There is only one thing that you can interfere with or limit the liberty of someone for, one goal, one value gives you the right to interfere and it is self protection. Nothing else besides protecting yourself, not getting your kids a good education, not getting the government to build you a road to get to work, not anything except protecting you from bodily harm and that which leads to it. This is the only principle that allows you to interfere with another’s autonomy. To justify doing something to someone else, of harm, you must prove that their actions were going to cause direct harm to another. Being free means being able to act in your own self-interest except if we are going to hurt someone. I should not be able to get money from someone I don’t know, who doesn’t need an education for my children, or a road near my house or healthcare my doctor gives me to pay for it from the money he or she earned, that money which is necessary to sustain their life.

And as for altruism, hogwash. Tricking the masses of humans into believing self-sacrifice is good is one of the greatest evils of religion and theology (the study of one particular metaphor) that there is. Every decision every human being makes is always, every time, one based on, at least perceived, self-interest. Sustained sacrifice of an individual would necessarily result in their demise. People do good for others because it is in their perceived self-interest.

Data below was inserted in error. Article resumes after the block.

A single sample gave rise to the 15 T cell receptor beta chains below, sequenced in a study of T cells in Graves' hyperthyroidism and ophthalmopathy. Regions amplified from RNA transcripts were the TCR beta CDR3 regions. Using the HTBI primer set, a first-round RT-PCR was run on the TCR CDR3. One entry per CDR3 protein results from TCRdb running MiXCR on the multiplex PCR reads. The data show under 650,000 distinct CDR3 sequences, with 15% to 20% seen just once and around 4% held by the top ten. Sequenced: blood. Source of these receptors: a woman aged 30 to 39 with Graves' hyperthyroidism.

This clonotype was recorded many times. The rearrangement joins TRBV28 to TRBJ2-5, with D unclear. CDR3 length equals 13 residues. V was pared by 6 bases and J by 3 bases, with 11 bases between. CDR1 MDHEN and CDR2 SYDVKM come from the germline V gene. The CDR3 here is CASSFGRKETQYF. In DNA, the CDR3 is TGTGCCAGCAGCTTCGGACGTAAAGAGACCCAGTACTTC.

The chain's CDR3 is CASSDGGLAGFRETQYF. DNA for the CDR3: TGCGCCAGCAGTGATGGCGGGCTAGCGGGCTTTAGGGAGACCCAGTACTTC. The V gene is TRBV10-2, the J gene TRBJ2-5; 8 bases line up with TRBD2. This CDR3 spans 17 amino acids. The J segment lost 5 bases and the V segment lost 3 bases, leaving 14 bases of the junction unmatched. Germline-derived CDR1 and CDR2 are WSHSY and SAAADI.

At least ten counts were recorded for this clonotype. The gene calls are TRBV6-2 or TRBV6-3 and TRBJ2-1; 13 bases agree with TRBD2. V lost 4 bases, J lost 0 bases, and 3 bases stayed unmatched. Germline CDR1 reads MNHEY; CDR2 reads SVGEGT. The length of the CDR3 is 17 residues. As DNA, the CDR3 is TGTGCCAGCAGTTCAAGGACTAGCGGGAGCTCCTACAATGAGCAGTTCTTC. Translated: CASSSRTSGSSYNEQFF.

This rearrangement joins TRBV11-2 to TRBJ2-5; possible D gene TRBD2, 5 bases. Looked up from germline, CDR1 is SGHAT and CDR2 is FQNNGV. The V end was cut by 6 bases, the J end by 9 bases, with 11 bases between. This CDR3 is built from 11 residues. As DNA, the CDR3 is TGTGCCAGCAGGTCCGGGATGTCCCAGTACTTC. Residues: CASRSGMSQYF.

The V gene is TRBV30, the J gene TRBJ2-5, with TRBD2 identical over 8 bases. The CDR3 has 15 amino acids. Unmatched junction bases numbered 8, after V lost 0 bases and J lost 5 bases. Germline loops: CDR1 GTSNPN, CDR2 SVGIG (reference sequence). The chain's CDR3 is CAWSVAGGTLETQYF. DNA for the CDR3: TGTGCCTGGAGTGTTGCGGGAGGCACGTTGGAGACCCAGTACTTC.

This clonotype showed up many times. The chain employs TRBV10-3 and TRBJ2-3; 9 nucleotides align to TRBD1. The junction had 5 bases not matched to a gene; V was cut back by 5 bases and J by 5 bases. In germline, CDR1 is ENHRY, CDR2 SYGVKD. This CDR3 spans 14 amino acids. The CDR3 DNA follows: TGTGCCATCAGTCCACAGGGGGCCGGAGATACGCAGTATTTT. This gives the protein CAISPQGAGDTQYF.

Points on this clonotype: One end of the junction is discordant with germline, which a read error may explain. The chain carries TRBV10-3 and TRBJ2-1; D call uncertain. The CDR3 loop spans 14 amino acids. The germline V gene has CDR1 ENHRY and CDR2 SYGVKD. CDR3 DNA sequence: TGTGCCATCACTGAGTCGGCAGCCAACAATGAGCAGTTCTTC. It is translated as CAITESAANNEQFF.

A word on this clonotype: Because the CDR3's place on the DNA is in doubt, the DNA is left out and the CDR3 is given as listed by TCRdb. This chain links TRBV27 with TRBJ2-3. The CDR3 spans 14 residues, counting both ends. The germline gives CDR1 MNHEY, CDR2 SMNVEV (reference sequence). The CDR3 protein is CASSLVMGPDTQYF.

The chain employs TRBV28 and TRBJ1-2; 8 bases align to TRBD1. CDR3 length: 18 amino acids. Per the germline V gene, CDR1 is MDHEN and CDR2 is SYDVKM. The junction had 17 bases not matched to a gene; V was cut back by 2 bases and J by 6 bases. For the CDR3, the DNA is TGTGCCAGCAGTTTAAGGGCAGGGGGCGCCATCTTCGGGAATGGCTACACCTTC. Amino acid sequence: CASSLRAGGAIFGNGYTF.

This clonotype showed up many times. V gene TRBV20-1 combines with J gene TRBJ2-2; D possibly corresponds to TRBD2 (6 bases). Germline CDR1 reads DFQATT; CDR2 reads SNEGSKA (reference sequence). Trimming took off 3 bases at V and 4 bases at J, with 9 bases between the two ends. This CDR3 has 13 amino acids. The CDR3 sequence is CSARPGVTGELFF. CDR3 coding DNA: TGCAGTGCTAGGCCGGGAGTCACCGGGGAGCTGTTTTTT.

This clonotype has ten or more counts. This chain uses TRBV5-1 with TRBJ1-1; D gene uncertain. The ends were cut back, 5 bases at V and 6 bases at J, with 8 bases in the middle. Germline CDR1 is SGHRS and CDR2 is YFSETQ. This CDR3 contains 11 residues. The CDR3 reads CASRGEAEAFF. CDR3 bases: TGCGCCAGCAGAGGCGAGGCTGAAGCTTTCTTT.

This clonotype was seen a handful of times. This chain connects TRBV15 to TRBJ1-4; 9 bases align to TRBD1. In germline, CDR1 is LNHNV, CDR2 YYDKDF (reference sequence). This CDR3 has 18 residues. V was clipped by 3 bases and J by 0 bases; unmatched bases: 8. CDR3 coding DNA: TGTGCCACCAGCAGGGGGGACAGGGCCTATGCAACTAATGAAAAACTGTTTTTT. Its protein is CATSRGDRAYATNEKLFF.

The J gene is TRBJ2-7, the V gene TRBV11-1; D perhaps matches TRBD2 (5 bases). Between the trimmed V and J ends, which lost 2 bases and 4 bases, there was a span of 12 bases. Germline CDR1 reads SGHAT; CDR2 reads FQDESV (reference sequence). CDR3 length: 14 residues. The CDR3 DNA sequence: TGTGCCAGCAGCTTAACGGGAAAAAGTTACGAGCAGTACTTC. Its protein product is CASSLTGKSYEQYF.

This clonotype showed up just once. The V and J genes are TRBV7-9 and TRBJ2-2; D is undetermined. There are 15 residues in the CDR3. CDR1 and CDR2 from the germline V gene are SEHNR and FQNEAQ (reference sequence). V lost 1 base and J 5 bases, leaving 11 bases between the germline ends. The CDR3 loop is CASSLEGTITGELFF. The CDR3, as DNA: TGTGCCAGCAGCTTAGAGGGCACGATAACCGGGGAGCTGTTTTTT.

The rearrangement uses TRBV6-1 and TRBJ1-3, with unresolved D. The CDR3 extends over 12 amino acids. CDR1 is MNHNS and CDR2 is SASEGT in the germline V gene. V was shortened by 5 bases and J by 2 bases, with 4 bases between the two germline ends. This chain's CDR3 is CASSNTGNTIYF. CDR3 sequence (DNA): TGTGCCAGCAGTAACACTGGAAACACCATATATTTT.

Agreeing that we all share in each other’s individuality is what socialism, of any kind and percentage, is suggesting. It is irrational and results in slavery. Every good thing that happens in the economy does so because of the individuals that did the work, not because of governmental oversight and restriction. The one necessary monopolizer of retaliatory force has no business in the lives of individuals, except to protect them from impingements on their liberty.

A proper, or moral, government serves only to function as a single monopolizer of retaliatory physical force, to protect us from criminals, foreign aggressors and settle domestic disputes in law courts. Schools, roads and medical care, like everything else, except police, military and judges, should come from the only way they can, private enterprise, i.e., individuals producing, instead of the government redistributing wealth, bringing everyone down by taking from those with ability and giving to those with need. The moral limited government can certainly be financed with voluntary taxation, donations or the government itself creating money honestly, like thousands of private companies do every day. I, sure as hell, would pay for the protection of the government.